► Did it occur organically, or was it a concerted effort from the start to focus on tattoos?
Paul: It was a quite clear brief at the start, because we knew we wanted portraits – we knew we wanted to visualise the tattoos in some way – but we thought the audio piece added a dimension to it. And then we thought with the video added, we wanted to, as I mentioned before, ‘democratise’ the whole thing because you’re a musician but you ( the subjects) also have a tattoo, so you’re in a sort of ‘gang’, as it were. But also with the video pieces we tried not to show the people’s faces, so we wanted to equalise the whole thing – it’s a great leveller, just to show the tattoo, let people say their own story – and then the portraits around the room. We also deliberately didn’t name the portraits (bar on the handout) – we wanted people to think, “I know that person” or have a sense of curiosity as to who is this person and what are they trying to say?
Carrie: The idea was to focus on the tattoos and the stories behind them, but whenever we were doing that we thought it was important to get people’s faces in the portraits as well, to show a bit of their personality. So all of the ones we have at the minute are very closely cropped to get a bit of eye contact – they’re looking off camera but you’re getting a bit of their personality as well. And the main idea is the story behind (the tattoo) rather than what the actual design is.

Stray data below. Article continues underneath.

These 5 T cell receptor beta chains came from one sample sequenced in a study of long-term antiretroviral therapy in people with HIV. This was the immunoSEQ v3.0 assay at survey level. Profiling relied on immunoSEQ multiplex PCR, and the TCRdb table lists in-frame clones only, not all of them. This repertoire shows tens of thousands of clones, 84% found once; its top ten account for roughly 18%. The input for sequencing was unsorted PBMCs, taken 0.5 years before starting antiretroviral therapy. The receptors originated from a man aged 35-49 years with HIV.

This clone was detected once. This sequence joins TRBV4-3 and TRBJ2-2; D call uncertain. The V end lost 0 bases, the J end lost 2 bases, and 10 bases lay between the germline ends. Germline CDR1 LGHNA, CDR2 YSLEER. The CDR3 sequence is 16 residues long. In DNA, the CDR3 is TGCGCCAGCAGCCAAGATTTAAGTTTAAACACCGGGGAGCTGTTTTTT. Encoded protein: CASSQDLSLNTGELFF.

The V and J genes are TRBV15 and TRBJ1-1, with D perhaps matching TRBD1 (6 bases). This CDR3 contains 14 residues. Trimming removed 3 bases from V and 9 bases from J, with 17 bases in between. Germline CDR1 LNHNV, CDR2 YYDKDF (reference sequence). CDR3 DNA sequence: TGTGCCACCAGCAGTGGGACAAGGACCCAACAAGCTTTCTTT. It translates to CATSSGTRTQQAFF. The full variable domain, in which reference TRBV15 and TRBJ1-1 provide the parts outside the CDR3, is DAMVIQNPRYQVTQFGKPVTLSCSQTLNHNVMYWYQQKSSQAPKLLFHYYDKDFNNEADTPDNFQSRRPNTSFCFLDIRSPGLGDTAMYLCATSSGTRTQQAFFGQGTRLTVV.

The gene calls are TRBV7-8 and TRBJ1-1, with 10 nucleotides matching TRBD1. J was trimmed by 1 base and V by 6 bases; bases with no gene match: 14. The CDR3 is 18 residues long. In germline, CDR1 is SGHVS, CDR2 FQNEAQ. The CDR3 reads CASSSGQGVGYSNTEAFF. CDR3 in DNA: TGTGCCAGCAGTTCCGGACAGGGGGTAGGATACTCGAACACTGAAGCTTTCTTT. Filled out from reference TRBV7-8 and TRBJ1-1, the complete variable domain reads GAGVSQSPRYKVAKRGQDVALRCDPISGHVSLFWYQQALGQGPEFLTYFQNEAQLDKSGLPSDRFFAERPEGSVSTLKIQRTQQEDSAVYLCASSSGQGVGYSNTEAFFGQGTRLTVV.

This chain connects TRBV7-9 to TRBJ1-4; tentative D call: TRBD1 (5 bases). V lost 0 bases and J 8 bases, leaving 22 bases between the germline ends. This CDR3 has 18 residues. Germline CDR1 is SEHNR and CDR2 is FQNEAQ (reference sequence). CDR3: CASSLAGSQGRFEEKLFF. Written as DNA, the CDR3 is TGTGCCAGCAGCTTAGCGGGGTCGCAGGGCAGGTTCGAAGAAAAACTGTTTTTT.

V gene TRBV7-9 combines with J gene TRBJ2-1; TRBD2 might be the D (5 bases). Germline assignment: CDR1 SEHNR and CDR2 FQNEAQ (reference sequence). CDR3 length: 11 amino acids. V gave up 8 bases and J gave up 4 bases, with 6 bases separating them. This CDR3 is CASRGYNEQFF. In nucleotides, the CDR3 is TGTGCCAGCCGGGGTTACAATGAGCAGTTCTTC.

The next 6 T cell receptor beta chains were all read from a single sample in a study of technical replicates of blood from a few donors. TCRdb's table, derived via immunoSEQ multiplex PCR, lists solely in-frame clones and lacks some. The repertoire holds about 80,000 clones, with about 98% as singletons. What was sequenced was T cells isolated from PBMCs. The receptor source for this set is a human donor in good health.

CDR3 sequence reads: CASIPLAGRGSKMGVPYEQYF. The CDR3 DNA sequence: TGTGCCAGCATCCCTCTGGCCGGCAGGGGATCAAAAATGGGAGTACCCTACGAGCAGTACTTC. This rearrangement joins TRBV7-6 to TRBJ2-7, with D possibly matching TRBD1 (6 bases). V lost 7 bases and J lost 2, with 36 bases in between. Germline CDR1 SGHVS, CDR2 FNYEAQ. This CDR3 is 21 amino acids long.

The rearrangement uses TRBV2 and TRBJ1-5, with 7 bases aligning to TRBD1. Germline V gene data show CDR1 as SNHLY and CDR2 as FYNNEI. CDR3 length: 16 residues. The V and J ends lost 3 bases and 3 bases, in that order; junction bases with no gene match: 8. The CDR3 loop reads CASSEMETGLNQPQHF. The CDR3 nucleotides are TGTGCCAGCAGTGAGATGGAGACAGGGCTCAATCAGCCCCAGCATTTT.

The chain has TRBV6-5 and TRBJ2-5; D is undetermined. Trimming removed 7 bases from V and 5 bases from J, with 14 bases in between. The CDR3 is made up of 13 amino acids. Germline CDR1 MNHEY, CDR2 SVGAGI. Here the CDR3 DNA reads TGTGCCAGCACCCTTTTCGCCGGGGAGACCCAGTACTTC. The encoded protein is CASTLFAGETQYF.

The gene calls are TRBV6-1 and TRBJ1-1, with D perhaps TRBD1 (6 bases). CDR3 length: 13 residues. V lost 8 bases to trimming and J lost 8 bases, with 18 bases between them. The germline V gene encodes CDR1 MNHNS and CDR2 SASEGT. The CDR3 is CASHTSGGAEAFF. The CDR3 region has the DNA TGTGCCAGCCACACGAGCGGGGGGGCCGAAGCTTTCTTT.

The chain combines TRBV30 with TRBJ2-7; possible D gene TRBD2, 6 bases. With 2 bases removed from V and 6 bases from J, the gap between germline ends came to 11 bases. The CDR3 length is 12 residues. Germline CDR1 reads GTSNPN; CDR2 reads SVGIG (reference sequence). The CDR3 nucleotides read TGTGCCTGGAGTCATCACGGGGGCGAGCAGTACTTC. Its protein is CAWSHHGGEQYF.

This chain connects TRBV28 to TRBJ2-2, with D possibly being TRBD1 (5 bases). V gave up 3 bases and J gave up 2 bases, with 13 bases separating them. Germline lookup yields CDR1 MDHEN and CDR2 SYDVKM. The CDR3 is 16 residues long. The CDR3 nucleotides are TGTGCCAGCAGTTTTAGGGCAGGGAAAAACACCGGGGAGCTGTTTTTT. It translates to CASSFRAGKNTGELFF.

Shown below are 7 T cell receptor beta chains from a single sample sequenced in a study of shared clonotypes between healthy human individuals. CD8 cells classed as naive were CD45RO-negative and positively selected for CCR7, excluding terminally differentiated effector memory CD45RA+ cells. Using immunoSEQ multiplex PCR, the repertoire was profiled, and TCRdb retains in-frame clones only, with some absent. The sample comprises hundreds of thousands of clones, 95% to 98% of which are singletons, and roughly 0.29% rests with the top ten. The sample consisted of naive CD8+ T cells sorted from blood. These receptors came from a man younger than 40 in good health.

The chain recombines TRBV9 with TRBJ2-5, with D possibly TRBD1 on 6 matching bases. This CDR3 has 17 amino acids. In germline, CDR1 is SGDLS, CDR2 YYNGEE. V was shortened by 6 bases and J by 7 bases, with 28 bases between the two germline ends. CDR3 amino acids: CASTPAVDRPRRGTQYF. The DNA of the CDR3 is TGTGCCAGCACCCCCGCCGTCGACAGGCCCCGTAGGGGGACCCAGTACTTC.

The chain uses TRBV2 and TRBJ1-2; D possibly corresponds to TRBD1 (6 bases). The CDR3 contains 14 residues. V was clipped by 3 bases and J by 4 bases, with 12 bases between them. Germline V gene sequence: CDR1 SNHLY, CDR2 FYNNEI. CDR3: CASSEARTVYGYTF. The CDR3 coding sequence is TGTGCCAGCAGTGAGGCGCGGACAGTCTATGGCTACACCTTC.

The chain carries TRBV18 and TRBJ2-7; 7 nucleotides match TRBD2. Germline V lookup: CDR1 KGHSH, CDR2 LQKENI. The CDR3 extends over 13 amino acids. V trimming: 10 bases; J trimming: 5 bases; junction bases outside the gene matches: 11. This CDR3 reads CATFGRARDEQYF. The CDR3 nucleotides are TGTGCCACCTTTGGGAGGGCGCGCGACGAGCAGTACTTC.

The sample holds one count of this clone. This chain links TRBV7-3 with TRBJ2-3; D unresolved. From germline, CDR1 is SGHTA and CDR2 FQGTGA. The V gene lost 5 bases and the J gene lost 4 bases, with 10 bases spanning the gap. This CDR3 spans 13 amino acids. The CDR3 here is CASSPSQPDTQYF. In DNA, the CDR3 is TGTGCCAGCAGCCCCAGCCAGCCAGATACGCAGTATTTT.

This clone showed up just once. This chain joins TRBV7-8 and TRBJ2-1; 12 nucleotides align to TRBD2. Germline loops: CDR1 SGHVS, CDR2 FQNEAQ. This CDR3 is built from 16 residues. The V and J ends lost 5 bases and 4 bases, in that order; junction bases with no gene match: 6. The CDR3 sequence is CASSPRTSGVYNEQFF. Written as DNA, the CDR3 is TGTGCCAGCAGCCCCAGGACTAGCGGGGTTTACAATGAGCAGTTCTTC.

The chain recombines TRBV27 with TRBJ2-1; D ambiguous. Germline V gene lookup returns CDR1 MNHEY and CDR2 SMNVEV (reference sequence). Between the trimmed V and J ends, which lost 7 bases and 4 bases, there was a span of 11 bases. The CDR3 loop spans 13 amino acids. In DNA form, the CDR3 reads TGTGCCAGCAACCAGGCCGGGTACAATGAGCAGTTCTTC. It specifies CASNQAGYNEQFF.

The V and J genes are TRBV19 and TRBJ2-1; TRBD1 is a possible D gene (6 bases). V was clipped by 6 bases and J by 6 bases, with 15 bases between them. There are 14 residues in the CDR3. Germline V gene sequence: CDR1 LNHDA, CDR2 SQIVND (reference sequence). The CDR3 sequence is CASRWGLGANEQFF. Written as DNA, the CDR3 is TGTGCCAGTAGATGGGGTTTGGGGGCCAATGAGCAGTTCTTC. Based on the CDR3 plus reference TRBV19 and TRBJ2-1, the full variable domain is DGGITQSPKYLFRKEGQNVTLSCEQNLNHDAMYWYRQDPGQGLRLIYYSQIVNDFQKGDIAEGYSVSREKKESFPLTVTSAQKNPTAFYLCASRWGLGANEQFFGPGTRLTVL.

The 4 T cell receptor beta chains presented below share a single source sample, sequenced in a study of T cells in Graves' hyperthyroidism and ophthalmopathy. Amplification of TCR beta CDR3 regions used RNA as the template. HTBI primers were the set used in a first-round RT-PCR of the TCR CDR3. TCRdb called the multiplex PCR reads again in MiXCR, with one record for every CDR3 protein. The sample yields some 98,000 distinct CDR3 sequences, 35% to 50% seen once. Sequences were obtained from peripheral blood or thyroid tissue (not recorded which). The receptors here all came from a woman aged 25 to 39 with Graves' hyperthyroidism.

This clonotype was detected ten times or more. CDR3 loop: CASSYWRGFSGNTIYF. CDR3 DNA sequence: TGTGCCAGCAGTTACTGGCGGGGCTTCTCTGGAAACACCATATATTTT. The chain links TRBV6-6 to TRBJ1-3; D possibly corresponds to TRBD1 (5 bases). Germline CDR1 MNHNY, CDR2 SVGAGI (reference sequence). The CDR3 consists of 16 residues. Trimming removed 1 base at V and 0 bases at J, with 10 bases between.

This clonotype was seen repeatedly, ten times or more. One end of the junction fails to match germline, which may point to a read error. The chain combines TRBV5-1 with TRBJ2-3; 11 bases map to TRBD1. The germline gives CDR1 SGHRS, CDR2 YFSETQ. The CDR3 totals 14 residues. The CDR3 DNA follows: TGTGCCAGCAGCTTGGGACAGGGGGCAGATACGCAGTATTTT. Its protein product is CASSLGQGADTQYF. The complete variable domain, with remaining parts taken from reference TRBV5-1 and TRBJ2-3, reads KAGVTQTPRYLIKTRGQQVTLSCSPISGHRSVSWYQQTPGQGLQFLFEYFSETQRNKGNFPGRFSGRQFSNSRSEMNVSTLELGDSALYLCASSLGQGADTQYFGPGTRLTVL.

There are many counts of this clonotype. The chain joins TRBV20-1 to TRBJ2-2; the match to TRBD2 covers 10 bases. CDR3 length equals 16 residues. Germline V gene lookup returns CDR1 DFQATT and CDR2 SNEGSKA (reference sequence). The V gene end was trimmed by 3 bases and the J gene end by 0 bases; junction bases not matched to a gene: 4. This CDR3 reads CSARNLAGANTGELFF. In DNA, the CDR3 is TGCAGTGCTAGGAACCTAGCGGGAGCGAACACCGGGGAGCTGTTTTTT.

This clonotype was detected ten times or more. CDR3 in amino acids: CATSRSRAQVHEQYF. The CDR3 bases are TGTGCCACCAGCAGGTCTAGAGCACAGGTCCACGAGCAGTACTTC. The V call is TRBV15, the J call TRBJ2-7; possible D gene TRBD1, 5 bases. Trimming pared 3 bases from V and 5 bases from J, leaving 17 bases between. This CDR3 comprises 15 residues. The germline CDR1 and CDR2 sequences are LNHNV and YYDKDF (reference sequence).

► Do you think you both work more sympathetically with tattooed people because you are both tattooed yourselves?
Paul: Yes, I think so. Some people still are uncomfortable with them, they still get bad press. And some right-wing people still think of them as demoralising and ‘not quite right’ but…once you’ve gone through that process of your first tattoo – it’s a big decision, a hard one; it takes years! – Then your second one! People say it’s an addiction, I prefer to think of it as a journey. But yes, your second one often takes years too! But you then have this shared right of passage because you’ve felt the pain that no one can explain, you’ve sat in that chair, you’ve had the cramps, you’ve had the rigmarole in your head – is this right? Is it wrong? Will I love this in ten years time? Will I get fat? Will it look like shit? – so you’ve made that statement to yourself. And I think we’re sympathetic because we know what we’re talking about, we’ve been there. And I think it’s important for all the people to respect their self-expression – I may not like every tattoo I see, but I respect the reason that someone got that tattoo done.